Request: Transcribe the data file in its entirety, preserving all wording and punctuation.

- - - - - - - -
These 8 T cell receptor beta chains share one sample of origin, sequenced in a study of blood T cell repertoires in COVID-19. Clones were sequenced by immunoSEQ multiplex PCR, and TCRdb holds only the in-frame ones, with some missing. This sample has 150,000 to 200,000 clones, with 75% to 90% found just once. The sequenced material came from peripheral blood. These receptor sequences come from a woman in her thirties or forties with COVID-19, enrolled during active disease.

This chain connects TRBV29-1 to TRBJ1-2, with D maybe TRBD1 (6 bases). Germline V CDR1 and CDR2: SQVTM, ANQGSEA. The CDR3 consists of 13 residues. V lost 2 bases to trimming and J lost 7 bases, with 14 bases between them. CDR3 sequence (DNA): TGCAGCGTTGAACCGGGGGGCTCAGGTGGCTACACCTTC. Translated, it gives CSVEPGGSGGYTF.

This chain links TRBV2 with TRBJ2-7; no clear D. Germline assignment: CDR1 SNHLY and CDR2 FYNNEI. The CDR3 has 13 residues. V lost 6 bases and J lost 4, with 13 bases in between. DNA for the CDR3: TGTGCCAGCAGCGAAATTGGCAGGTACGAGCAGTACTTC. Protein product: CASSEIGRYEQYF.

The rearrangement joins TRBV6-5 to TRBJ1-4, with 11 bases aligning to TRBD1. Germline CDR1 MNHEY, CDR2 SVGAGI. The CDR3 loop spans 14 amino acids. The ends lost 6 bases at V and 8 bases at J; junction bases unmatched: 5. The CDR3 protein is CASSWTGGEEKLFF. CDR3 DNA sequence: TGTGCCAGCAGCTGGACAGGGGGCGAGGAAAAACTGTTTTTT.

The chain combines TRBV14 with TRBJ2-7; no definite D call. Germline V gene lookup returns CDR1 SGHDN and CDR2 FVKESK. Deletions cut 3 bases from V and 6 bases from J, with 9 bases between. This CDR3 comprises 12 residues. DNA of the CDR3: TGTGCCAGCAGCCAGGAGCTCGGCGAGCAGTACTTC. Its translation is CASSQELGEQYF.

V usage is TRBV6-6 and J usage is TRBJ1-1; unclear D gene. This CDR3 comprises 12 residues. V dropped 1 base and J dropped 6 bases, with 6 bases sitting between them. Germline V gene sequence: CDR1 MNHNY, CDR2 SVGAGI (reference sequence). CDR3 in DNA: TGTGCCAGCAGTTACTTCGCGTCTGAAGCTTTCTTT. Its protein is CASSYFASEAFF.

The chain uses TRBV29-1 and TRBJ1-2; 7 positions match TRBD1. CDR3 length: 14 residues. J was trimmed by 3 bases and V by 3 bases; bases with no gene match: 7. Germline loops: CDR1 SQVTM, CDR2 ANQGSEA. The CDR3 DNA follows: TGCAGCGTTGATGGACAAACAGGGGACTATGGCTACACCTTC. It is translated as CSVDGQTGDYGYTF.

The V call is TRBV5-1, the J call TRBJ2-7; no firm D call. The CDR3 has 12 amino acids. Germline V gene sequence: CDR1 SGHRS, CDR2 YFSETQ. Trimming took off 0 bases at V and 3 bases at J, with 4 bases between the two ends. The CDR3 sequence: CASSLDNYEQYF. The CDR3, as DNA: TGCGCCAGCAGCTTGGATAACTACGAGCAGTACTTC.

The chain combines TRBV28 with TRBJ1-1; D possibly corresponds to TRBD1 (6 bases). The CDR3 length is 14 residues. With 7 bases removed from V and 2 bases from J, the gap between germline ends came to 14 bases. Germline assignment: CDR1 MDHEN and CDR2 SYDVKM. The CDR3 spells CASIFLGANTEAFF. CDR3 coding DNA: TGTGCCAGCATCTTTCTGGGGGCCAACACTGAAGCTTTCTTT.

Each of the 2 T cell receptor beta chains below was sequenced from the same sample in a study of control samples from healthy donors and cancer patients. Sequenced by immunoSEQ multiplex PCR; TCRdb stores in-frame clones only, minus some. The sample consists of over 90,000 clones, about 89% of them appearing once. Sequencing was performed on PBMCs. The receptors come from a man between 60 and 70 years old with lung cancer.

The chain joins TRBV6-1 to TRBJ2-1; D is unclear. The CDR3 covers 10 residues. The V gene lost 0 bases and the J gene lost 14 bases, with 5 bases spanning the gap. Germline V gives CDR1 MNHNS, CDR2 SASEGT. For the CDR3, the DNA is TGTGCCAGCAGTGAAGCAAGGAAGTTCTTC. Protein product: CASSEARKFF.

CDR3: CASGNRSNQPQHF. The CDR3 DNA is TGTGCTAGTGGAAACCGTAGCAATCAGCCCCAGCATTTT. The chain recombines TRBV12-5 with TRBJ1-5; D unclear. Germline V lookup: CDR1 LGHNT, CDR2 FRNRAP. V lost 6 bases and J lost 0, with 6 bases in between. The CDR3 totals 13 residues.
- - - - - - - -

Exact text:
These 8 T cell receptor beta chains share one sample of origin, sequenced in a study of blood T cell repertoires in COVID-19. Clones were sequenced by immunoSEQ multiplex PCR, and TCRdb holds only the in-frame ones, with some missing. This sample has 150,000 to 200,000 clones, with 75% to 90% found just once. The sequenced material came from peripheral blood. These receptor sequences come from a woman in her thirties or forties with COVID-19, enrolled during active disease.

This chain connects TRBV29-1 to TRBJ1-2, with D maybe TRBD1 (6 bases). Germline V CDR1 and CDR2: SQVTM, ANQGSEA. The CDR3 consists of 13 residues. V lost 2 bases to trimming and J lost 7 bases, with 14 bases between them. CDR3 sequence (DNA): TGCAGCGTTGAACCGGGGGGCTCAGGTGGCTACACCTTC. Translated, it gives CSVEPGGSGGYTF.

This chain links TRBV2 with TRBJ2-7; no clear D. Germline assignment: CDR1 SNHLY and CDR2 FYNNEI. The CDR3 has 13 residues. V lost 6 bases and J lost 4, with 13 bases in between. DNA for the CDR3: TGTGCCAGCAGCGAAATTGGCAGGTACGAGCAGTACTTC. Protein product: CASSEIGRYEQYF.

The rearrangement joins TRBV6-5 to TRBJ1-4, with 11 bases aligning to TRBD1. Germline CDR1 MNHEY, CDR2 SVGAGI. The CDR3 loop spans 14 amino acids. The ends lost 6 bases at V and 8 bases at J; junction bases unmatched: 5. The CDR3 protein is CASSWTGGEEKLFF. CDR3 DNA sequence: TGTGCCAGCAGCTGGACAGGGGGCGAGGAAAAACTGTTTTTT.

The chain combines TRBV14 with TRBJ2-7; no definite D call. Germline V gene lookup returns CDR1 SGHDN and CDR2 FVKESK. Deletions cut 3 bases from V and 6 bases from J, with 9 bases between. This CDR3 comprises 12 residues. DNA of the CDR3: TGTGCCAGCAGCCAGGAGCTCGGCGAGCAGTACTTC. Its translation is CASSQELGEQYF.

V usage is TRBV6-6 and J usage is TRBJ1-1; unclear D gene. This CDR3 comprises 12 residues. V dropped 1 base and J dropped 6 bases, with 6 bases sitting between them. Germline V gene sequence: CDR1 MNHNY, CDR2 SVGAGI (reference sequence). CDR3 in DNA: TGTGCCAGCAGTTACTTCGCGTCTGAAGCTTTCTTT. Its protein is CASSYFASEAFF.

The chain uses TRBV29-1 and TRBJ1-2; 7 positions match TRBD1. CDR3 length: 14 residues. J was trimmed by 3 bases and V by 3 bases; bases with no gene match: 7. Germline loops: CDR1 SQVTM, CDR2 ANQGSEA. The CDR3 DNA follows: TGCAGCGTTGATGGACAAACAGGGGACTATGGCTACACCTTC. It is translated as CSVDGQTGDYGYTF.

The V call is TRBV5-1, the J call TRBJ2-7; no firm D call. The CDR3 has 12 amino acids. Germline V gene sequence: CDR1 SGHRS, CDR2 YFSETQ. Trimming took off 0 bases at V and 3 bases at J, with 4 bases between the two ends. The CDR3 sequence: CASSLDNYEQYF. The CDR3, as DNA: TGCGCCAGCAGCTTGGATAACTACGAGCAGTACTTC.

The chain combines TRBV28 with TRBJ1-1; D possibly corresponds to TRBD1 (6 bases). The CDR3 length is 14 residues. With 7 bases removed from V and 2 bases from J, the gap between germline ends came to 14 bases. Germline assignment: CDR1 MDHEN and CDR2 SYDVKM. The CDR3 spells CASIFLGANTEAFF. CDR3 coding DNA: TGTGCCAGCATCTTTCTGGGGGCCAACACTGAAGCTTTCTTT.

Each of the 2 T cell receptor beta chains below was sequenced from the same sample in a study of control samples from healthy donors and cancer patients. Sequenced by immunoSEQ multiplex PCR; TCRdb stores in-frame clones only, minus some. The sample consists of over 90,000 clones, about 89% of them appearing once. Sequencing was performed on PBMCs. The receptors come from a man between 60 and 70 years old with lung cancer.

The chain joins TRBV6-1 to TRBJ2-1; D is unclear. The CDR3 covers 10 residues. The V gene lost 0 bases and the J gene lost 14 bases, with 5 bases spanning the gap. Germline V gives CDR1 MNHNS, CDR2 SASEGT. For the CDR3, the DNA is TGTGCCAGCAGTGAAGCAAGGAAGTTCTTC. Protein product: CASSEARKFF.

CDR3: CASGNRSNQPQHF. The CDR3 DNA is TGTGCTAGTGGAAACCGTAGCAATCAGCCCCAGCATTTT. The chain recombines TRBV12-5 with TRBJ1-5; D unclear. Germline V lookup: CDR1 LGHNT, CDR2 FRNRAP. V lost 6 bases and J lost 0, with 6 bases in between. The CDR3 totals 13 residues.